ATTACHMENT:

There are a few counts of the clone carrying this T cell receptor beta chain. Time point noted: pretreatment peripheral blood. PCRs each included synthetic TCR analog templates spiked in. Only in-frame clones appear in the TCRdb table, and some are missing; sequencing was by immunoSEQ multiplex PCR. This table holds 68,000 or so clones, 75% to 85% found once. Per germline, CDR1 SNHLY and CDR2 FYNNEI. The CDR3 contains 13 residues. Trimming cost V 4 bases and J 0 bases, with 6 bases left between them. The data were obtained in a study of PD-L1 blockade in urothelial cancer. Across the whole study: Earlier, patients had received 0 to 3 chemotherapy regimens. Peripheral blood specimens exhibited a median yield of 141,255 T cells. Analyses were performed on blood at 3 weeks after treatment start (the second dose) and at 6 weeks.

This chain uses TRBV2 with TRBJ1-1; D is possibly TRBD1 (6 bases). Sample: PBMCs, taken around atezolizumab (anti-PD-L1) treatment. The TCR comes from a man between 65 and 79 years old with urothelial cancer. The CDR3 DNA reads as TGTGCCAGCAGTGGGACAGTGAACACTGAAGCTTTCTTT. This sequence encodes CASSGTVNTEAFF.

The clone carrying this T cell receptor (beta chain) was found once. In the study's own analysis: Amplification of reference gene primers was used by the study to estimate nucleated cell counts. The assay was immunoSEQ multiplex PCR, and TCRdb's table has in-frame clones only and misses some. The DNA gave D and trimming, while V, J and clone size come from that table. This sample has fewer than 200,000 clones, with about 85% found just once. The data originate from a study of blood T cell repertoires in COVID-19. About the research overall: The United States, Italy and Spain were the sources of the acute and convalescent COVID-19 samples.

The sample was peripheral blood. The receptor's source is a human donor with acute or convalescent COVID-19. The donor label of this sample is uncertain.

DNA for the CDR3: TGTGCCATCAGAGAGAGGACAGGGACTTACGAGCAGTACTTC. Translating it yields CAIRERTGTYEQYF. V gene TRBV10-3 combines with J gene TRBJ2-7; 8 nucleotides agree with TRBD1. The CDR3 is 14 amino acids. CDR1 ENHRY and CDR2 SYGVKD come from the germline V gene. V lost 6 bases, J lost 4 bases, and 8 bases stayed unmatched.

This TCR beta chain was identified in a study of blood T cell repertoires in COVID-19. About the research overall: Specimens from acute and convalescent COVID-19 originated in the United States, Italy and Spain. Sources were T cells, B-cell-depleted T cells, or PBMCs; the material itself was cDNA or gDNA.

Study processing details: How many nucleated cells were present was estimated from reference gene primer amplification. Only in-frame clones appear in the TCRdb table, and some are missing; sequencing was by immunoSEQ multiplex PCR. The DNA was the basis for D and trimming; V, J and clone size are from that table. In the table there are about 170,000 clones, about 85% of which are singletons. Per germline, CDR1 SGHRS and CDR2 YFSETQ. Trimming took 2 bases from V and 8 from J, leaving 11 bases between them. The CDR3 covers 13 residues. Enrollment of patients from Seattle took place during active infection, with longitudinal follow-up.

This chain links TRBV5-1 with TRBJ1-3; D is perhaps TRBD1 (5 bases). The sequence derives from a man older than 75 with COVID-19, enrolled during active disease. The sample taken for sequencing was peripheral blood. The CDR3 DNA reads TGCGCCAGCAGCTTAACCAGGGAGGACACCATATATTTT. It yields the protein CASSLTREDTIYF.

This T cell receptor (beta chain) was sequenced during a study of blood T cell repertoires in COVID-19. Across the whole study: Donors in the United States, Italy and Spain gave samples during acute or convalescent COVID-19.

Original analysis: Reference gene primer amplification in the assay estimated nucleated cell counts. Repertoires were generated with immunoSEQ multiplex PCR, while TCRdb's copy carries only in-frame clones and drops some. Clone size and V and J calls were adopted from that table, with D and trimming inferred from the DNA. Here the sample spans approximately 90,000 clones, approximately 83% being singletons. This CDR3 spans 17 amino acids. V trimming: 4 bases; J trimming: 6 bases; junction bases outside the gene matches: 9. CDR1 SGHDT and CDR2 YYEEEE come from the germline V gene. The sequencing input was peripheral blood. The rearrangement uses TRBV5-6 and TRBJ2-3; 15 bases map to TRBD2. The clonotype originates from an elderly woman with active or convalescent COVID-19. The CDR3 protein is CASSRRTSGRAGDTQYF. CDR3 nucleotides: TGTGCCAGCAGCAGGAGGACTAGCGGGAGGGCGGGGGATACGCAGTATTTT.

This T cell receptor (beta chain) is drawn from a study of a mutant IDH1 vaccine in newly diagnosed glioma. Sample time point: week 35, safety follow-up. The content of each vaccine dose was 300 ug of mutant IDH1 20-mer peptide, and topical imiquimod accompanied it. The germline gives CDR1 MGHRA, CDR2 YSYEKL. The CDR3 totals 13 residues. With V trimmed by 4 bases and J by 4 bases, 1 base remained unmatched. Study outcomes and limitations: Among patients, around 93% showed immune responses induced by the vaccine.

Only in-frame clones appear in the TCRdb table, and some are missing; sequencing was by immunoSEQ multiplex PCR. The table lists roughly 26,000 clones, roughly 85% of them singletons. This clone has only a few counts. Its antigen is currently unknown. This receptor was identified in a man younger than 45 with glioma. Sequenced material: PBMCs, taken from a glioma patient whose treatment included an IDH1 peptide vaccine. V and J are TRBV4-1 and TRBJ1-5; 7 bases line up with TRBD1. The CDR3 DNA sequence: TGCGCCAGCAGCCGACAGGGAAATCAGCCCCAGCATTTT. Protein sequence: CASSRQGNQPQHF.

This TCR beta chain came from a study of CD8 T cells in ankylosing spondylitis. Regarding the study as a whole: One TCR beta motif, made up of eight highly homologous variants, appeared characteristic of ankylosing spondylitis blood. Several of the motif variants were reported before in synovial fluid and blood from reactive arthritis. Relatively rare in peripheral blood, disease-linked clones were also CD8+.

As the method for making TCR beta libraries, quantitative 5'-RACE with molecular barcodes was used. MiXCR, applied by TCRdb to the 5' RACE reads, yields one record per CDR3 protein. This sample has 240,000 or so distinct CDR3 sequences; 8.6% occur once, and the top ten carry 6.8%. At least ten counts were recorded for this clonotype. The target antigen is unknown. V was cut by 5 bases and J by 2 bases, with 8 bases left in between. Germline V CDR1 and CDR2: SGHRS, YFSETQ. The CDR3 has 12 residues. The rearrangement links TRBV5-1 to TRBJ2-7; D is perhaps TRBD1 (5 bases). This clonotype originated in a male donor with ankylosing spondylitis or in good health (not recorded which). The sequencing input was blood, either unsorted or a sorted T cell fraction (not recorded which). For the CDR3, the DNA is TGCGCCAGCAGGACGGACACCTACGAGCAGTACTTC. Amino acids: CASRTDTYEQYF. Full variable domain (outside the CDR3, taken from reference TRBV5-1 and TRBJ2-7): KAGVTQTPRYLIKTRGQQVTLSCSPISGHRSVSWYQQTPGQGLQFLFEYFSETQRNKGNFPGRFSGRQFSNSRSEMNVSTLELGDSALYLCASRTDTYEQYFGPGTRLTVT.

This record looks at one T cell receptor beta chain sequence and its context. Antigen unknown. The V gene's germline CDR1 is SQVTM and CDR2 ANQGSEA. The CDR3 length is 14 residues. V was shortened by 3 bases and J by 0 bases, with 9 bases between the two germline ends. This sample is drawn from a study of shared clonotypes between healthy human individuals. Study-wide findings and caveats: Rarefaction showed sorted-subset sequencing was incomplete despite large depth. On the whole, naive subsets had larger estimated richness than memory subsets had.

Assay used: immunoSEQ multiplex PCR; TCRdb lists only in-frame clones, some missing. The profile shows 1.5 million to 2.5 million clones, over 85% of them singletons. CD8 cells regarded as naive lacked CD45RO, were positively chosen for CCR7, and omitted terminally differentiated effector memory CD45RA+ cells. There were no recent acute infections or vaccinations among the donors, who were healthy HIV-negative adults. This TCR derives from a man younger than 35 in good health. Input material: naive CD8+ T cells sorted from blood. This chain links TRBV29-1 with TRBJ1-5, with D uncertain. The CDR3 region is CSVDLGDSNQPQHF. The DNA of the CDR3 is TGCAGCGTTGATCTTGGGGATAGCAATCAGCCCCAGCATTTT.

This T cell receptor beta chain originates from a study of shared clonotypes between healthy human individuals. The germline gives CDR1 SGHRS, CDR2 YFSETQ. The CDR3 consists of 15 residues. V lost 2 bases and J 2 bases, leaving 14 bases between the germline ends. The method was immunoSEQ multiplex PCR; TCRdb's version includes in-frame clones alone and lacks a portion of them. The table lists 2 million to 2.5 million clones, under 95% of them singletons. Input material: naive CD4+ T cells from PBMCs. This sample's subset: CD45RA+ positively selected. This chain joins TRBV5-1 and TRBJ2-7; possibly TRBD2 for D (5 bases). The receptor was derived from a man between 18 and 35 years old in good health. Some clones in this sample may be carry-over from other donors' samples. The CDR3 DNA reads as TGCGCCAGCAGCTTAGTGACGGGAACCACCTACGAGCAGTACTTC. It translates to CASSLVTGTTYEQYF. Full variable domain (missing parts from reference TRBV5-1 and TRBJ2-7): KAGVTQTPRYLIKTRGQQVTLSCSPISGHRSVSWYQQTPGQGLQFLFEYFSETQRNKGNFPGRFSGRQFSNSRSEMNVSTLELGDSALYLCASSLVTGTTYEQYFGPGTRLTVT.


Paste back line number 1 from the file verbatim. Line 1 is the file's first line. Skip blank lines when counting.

There are a few counts of the clone carrying this T cell receptor beta chain. Time point noted: pretreatment peripheral blood. PCRs each included synthetic TCR analog templates spiked in. Only in-frame clones appear in the TCRdb table, and some are missing; sequencing was by immunoSEQ multiplex PCR. This table holds 68,000 or so clones, 75% to 85% found once. Per germline, CDR1 SNHLY and CDR2 FYNNEI. The CDR3 contains 13 residues. Trimming cost V 4 bases and J 0 bases, with 6 bases left between them. The data were obtained in a study of PD-L1 blockade in urothelial cancer. Across the whole study: Earlier, patients had received 0 to 3 chemotherapy regimens. Peripheral blood specimens exhibited a median yield of 141,255 T cells. Analyses were performed on blood at 3 weeks after treatment start (the second dose) and at 6 weeks.